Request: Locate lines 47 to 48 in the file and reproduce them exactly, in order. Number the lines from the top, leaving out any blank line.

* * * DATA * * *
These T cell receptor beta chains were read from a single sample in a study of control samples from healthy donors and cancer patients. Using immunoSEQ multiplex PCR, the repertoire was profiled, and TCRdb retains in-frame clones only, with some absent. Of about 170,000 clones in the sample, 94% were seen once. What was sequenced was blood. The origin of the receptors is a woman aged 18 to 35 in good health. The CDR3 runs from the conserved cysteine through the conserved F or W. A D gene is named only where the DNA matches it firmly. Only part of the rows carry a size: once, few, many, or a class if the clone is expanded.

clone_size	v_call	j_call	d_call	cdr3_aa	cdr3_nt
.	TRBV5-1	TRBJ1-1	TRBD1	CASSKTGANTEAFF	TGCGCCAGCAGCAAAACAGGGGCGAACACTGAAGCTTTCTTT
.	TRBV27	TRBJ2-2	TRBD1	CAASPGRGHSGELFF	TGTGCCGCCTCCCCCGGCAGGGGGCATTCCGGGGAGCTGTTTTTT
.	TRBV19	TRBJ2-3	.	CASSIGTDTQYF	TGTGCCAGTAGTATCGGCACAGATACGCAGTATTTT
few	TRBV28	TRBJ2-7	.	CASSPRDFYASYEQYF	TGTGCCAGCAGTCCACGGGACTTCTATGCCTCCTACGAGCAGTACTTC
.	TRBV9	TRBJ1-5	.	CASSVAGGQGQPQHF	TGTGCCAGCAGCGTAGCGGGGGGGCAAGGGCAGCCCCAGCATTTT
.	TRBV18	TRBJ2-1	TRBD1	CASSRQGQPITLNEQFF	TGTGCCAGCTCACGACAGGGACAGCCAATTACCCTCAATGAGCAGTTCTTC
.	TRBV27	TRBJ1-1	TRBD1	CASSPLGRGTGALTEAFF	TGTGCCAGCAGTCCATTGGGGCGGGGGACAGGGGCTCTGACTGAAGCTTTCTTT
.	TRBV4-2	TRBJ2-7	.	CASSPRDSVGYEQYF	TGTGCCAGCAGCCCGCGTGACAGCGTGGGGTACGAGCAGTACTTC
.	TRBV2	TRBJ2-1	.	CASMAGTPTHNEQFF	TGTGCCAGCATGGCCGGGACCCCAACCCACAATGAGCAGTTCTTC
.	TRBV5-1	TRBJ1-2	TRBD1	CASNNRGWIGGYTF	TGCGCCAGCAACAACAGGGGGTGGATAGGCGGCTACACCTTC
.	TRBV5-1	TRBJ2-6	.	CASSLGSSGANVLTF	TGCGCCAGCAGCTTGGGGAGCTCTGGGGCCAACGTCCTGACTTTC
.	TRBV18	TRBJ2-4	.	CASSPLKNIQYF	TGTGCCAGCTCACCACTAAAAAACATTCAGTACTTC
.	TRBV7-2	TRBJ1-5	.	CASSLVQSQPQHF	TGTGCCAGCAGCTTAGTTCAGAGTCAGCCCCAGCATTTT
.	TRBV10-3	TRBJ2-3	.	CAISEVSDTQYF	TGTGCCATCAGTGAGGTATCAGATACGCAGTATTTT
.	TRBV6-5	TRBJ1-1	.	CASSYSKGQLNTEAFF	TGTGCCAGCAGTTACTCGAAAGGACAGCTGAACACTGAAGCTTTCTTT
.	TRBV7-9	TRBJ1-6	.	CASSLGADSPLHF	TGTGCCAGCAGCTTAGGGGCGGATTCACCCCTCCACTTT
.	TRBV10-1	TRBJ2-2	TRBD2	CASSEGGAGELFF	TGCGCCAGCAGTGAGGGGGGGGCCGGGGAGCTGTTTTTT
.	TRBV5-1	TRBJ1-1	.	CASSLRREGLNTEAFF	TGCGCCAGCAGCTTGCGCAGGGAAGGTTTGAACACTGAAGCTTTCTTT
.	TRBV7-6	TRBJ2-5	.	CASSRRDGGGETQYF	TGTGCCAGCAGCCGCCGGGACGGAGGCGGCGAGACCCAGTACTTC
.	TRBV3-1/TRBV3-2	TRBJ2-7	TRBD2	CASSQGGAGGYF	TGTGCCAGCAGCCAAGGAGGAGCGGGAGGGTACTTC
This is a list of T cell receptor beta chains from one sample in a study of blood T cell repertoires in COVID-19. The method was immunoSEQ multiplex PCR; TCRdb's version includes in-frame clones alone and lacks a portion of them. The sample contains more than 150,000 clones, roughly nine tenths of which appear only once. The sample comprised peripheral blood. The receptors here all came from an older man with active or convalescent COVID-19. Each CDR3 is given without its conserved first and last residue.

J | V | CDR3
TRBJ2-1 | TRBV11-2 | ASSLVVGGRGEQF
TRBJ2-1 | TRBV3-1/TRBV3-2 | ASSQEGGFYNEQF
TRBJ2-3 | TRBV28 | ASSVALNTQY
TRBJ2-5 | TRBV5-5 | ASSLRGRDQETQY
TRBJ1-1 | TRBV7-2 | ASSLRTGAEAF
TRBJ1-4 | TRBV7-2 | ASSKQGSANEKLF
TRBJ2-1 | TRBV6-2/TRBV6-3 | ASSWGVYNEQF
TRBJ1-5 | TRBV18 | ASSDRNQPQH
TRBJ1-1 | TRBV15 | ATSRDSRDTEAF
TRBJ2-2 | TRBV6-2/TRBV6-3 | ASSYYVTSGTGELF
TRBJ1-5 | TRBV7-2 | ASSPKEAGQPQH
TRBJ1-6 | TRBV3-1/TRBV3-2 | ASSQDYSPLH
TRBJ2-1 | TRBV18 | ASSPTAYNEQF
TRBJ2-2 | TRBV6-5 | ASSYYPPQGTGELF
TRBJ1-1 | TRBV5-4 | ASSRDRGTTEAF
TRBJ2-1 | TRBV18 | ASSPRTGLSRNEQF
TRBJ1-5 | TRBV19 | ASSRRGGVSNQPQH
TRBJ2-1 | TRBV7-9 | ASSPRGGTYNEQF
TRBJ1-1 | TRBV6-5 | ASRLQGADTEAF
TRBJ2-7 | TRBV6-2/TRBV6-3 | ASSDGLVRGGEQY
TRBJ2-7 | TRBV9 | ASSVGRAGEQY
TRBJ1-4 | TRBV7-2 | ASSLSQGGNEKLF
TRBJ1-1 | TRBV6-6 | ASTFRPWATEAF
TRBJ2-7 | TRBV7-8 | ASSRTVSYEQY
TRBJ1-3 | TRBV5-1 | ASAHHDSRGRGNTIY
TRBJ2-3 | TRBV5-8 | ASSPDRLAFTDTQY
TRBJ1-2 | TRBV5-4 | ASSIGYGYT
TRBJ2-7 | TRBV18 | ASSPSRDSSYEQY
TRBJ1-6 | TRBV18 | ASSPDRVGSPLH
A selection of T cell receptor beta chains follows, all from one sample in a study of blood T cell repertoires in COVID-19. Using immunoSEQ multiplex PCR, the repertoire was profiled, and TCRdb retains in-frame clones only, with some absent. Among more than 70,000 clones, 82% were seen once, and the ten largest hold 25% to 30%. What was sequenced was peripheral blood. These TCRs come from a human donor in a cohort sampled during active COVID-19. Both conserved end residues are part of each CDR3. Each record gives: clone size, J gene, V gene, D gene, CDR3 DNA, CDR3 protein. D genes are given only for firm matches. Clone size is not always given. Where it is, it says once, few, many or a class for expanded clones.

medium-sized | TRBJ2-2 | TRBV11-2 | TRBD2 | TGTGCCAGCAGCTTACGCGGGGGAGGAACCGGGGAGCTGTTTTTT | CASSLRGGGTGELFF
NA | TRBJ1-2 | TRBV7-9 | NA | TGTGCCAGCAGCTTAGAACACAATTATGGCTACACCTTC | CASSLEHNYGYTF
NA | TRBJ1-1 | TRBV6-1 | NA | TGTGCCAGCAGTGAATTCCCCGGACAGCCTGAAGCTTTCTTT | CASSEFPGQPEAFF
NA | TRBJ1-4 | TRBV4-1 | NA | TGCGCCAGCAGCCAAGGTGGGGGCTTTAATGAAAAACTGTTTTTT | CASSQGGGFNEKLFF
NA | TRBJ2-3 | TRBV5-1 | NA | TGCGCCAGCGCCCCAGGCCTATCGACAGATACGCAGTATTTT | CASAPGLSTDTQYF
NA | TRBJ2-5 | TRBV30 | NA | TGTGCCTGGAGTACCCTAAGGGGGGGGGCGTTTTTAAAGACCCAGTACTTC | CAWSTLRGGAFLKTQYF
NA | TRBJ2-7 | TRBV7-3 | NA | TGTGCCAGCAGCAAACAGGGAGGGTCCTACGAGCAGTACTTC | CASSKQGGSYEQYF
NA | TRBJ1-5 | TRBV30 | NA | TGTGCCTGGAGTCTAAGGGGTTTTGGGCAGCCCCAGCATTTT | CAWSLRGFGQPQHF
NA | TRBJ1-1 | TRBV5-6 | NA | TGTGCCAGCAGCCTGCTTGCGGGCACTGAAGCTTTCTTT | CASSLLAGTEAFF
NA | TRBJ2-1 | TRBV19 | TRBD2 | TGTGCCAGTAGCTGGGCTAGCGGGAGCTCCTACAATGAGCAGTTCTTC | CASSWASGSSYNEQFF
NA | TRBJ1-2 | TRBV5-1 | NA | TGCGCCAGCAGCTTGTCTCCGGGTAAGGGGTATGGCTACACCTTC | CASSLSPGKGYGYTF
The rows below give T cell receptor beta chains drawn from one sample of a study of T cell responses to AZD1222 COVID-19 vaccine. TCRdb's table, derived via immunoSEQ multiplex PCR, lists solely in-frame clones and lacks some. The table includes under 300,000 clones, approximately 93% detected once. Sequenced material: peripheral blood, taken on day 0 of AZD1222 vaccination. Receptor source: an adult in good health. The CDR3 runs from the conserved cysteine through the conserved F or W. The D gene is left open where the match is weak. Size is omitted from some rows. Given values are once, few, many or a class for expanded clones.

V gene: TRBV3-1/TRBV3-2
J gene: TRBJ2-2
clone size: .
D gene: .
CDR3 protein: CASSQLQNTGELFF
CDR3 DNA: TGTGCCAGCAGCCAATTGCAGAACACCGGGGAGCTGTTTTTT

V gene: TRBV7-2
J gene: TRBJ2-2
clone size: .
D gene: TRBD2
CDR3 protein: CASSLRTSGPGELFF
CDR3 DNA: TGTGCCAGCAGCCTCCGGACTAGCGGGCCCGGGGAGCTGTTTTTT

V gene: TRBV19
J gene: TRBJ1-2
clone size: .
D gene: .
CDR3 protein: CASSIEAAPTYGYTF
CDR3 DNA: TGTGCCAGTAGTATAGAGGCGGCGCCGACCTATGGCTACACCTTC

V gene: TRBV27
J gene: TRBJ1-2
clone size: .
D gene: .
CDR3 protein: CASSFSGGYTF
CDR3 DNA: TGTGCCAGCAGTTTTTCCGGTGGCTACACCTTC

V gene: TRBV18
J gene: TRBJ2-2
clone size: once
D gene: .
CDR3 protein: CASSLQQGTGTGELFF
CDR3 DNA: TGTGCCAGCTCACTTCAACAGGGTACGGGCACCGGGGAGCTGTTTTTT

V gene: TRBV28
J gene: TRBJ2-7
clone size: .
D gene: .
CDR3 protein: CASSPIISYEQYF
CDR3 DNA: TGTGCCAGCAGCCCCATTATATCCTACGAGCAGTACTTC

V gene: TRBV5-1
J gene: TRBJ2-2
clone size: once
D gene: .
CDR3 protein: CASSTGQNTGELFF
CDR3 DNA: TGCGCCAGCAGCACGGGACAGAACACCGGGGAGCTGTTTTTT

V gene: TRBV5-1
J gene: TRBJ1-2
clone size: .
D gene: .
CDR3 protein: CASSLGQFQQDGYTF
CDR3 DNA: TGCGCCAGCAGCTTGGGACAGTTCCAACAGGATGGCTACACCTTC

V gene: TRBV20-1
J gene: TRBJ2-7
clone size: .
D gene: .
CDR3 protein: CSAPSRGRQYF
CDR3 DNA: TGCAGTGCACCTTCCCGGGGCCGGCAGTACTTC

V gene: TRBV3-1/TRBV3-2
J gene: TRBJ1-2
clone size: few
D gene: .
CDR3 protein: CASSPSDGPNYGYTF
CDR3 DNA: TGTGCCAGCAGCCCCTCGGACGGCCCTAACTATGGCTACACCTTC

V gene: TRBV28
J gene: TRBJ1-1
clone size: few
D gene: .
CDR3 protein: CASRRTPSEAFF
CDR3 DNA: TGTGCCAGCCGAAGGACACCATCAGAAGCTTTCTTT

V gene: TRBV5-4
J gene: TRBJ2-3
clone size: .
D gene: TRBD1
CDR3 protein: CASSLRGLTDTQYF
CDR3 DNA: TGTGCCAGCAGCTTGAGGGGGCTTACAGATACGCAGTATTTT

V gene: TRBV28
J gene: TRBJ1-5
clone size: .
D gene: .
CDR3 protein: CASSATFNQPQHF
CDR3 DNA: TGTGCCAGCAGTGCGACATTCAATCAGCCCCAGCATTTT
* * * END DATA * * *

TRBJ1-1 | TRBV6-6 | ASTFRPWATEAF
TRBJ2-7 | TRBV7-8 | ASSRTVSYEQY